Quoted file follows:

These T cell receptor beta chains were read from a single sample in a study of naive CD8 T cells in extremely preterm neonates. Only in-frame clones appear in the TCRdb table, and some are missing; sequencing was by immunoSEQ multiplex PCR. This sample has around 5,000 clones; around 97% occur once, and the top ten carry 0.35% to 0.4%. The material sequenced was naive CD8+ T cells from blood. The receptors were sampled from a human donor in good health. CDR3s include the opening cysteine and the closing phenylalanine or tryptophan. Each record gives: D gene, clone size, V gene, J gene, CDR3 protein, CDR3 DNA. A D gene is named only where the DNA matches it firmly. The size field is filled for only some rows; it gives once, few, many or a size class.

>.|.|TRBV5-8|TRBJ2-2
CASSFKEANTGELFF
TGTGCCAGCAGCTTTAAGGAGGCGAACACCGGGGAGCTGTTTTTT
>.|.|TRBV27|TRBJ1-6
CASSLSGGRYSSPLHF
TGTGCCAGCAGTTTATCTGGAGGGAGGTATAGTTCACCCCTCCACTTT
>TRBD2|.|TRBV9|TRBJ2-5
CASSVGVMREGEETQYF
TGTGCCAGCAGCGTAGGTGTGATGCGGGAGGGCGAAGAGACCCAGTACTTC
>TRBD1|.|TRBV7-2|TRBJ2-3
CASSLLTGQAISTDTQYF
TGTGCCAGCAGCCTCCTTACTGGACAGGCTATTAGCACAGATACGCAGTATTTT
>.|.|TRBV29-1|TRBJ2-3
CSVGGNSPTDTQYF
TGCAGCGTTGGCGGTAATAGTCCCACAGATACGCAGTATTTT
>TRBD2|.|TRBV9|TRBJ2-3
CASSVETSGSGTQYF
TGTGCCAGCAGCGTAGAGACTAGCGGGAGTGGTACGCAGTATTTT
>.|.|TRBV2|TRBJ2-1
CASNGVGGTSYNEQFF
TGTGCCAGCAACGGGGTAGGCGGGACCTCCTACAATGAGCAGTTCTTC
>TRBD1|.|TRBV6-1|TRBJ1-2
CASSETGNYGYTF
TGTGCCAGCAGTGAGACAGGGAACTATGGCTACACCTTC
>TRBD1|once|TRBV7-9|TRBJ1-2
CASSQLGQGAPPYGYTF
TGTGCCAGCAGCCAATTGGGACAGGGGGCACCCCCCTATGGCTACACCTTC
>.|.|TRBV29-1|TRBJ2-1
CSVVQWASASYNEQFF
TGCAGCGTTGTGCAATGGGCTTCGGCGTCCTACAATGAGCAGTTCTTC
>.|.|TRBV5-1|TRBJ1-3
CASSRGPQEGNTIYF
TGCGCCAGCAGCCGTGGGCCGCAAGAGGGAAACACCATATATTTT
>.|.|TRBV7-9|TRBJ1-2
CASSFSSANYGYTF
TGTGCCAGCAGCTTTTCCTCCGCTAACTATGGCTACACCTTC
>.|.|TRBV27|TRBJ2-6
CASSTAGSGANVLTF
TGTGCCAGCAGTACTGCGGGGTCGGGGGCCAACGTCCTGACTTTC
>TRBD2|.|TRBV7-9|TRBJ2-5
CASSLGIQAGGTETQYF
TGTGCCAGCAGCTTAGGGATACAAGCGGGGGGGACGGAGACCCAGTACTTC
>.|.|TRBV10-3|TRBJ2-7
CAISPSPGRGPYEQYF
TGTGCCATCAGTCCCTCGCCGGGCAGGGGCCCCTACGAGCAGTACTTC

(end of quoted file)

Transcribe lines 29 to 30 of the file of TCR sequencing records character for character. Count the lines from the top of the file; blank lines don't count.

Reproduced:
>.|.|TRBV29-1|TRBJ2-1
CSVVQWASASYNEQFF